Sunday Reflections 13 March 2011

Temptations of Jesus (Mathew 4:1-11)

Last Sunday, the first in the season of Lent, the Gospel reminds us of the temptations of Jesus. The three temptations are still very relevant to us in our lives today.

In the first temptation the devil tested Jesus to break his fast of forty days. At a time when he was most vulnerable he was tested to exercise his divine power to turn stones into loaves to satisfy his hunger. Jesus’ reply was very apt and a good lesson for all of us who are constantly being tempted by the forces of evil around us.

Many of us when in times of extreme difficulty are very vulnerable to steal, cheat and deny others their rights but those are the times when we must remember the words of Jesus that “Man does live not on bread alone but on every word that comes from the mouth of God”. Goodness in our hearts must override ourworldly desires.

The second temptation is about testing God of his power to save us. We may be familiar with the words of some so called holy people who say to Jesus, “if you are really God please do this or that” and if He doesn’t answer their prayers they leave the church. For such people their faith is so shallow who leave God with the slightest failures in their lives. They fail to realize that God gives us all the trials and tribulations for a purpose and in most cases we only understand that when it is too late. Instead of cursing God for his failure to answer our prayers we should heed his calls, “Do not put the Lord your God to the test”

The third temptation where the devil took Jesus to a very high mountain,
showed him all the kingdoms of
the world and
their splendor and promised to give them all to Jesus if fell at his feet and worship him. Jesus firmly rejected the devil’s temptation saying, “Away with you, Satan! For scripture says: The Lord your God is the one to whom you must do homage, him alone you must serve.”

Today many are willing to trade in their dignity, integrity and morality for some material gain. Power, wealth and lust have become the overwhelming attractions to man who is willing to do anything to attain them. Politicians are willing to forgo their principles and their promises to the people who elected them to acquire wealth and power. They want to become the masters of the very people who they are to serve.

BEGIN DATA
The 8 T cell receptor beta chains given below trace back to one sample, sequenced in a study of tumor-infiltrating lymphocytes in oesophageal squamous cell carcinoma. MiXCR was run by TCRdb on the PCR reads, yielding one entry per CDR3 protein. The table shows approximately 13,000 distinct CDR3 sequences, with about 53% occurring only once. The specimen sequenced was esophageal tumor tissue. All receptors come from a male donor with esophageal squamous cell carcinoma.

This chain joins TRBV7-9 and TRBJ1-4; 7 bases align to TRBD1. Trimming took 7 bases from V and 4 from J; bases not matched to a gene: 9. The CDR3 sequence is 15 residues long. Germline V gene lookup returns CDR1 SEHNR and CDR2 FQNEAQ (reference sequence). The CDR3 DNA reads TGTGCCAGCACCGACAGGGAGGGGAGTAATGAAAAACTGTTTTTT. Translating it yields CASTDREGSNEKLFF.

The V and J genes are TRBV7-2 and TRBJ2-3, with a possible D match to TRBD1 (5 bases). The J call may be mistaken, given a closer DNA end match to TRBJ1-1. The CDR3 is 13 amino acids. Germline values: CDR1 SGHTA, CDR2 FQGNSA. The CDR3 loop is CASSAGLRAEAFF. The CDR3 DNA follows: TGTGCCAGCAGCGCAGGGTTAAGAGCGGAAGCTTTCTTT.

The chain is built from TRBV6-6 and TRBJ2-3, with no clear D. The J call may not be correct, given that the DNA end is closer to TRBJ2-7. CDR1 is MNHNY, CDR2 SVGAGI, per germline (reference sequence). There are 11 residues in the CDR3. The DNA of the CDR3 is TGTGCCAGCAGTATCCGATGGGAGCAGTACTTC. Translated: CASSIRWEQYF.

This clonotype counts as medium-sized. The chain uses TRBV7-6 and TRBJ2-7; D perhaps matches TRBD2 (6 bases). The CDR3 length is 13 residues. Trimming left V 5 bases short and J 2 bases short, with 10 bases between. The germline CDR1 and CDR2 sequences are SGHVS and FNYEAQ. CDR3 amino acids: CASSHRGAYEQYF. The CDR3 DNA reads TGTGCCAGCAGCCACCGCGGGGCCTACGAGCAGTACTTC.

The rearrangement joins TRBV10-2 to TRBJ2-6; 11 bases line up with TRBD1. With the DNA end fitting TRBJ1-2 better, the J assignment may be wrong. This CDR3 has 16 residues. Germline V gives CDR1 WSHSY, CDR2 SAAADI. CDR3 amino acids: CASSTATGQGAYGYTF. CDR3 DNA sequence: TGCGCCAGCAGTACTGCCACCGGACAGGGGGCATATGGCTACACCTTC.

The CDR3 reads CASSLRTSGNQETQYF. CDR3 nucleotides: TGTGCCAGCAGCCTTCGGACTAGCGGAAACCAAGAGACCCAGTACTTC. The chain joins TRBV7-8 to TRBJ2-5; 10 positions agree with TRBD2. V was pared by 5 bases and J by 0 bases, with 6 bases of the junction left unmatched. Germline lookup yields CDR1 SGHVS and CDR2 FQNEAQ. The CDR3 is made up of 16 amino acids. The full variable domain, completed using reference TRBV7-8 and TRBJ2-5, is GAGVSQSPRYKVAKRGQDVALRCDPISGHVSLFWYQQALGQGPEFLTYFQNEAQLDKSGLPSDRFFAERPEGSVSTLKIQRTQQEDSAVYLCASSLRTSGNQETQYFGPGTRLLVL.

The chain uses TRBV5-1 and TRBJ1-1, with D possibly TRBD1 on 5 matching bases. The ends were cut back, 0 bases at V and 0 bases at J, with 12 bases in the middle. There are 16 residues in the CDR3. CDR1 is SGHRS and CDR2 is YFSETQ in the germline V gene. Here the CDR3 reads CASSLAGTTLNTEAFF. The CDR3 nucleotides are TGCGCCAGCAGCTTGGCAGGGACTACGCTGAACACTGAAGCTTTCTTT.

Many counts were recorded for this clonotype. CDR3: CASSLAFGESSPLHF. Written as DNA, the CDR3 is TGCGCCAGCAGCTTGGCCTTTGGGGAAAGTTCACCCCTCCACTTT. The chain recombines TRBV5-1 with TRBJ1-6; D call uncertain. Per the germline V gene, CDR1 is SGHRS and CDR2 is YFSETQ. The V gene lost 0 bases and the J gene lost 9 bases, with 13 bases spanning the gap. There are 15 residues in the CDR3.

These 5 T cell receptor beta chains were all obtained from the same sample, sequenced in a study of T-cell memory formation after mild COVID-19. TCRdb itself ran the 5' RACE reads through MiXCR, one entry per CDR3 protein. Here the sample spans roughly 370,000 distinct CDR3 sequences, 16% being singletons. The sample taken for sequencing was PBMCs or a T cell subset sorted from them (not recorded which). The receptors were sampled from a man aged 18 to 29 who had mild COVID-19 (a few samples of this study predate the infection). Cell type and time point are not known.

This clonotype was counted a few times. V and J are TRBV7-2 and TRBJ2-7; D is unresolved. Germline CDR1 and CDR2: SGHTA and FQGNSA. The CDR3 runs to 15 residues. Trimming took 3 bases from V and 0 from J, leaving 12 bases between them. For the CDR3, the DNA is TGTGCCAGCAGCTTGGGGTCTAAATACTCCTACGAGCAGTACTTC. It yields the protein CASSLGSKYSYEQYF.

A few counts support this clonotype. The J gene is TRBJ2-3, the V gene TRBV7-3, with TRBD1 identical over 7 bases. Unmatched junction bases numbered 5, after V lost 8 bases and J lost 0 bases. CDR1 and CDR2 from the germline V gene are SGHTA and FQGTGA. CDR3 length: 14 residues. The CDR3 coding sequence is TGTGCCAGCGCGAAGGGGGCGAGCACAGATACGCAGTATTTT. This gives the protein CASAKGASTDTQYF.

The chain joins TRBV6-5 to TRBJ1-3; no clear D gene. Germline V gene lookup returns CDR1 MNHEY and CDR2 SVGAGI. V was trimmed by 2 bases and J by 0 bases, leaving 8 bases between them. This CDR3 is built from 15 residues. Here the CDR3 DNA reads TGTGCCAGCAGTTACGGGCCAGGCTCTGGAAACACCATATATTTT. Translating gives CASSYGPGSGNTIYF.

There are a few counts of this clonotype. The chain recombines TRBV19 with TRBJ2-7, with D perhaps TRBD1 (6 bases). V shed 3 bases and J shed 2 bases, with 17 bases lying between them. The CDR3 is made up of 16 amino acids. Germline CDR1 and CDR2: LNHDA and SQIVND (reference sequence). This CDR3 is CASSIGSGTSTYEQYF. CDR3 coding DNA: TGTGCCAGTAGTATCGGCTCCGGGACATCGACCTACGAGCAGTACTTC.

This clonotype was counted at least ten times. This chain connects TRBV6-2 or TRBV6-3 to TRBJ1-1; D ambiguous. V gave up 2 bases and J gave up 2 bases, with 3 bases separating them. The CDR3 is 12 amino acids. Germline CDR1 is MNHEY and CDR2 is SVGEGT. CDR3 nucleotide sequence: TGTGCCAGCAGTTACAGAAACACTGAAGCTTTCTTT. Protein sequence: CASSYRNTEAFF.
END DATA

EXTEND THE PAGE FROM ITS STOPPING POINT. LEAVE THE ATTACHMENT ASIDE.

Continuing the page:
People in high positions use their influence to get rich quickly often by unscrupulous means. Judges submit to corruption and instead of upholding justice mete out unfair judgments on the innocent. The police and other enforcement agencies are willing to execute unjust orders from above, in the process persecute and deny the legitimate rights of defenseless people, all for promotions, material rewards and sexual pleasure.

To such people who adore the devil and his riches, Jesus who flatly refused all such temptations must be seen as impractical and foolish. In this world many who follow Jesus and reject unethical means to acquire power and wealth are indeed being classified as fools who do not know how to make hay when the sun shines. But being such a ‘fool’ is what Jesus wants and that is what we all must do as his followers.

Unfortunately such a materialistic culture seems to have infiltrated into our church as well. The recent clergy seks scandal, impropriation of funds, commercialization of feasts, over-emphasis on church collections and the authoritarian attitude of the clergy who neglect the welfare of the underprivileged parishioners are some glaring examples of the unhealthy trends taking shape.

Having read these words of Jesus in the Gospel of Mathew below, it is timely for us to reflect on our own life. Where do we stand in the pursuit of power, wealth and lust in the materialistic world today? Do we have the unwavering courage to uphold truth and justice even when we are tempted with the most valuable riches in the world? When tempted with such worldly pleasures can we be like the ‘fool’ who follows Jesus and say “Away with you Satan, I will only pay homage to God and no one else?”.

Many a times we may want to say no to the devil but our human flesh is weak and we succumb to its rewards. As humans we fall at times but we must pick and move on with Jesus in our hearts. Let us ask Jesus to give us the strength and courage to reject all such temptations however great they may be and stand steadfast to the principles in our life that is molded on the teachings of Jesus.



Gospel Reading for last Sunday - Mathew 4:1-11

1 Then Jesus was led by the Spirit out into the desert to be put to the test by the devil.

2 He fasted for forty days and forty nights, after which he was hungry,

3 and the tester came and said to him, 'If you are Son of God, tell these stones to turn into loaves.'

4 But he replied, 'Scripture says: Human beings live not on bread alone but on every word that comes from the mouth of God.'

5 The devil then took him to the holy city and set him on the parapet of the Temple.

6 'If you are Son of God,' he said, 'throw yourself down; for scripture says: He has given his angels orders about you, and they will carry you in their arms in case you trip over a stone.'

7 Jesus said to him, 'Scripture also says: Do not put the Lord your God to the test.'

8 Next, taking him to a very high mountain, the devil showed him all the kingdoms of the world and their splendour.

9 And he said to him, 'I will give you all these, if you fall at my feet and do me homage.'

10 Then Jesus replied, 'Away with you, Satan! For scripture says: The Lord your God is the one to whom you must do homage, him alone you must serve.'

11 Then the devil left him, and suddenly angels appeared and looked after him.

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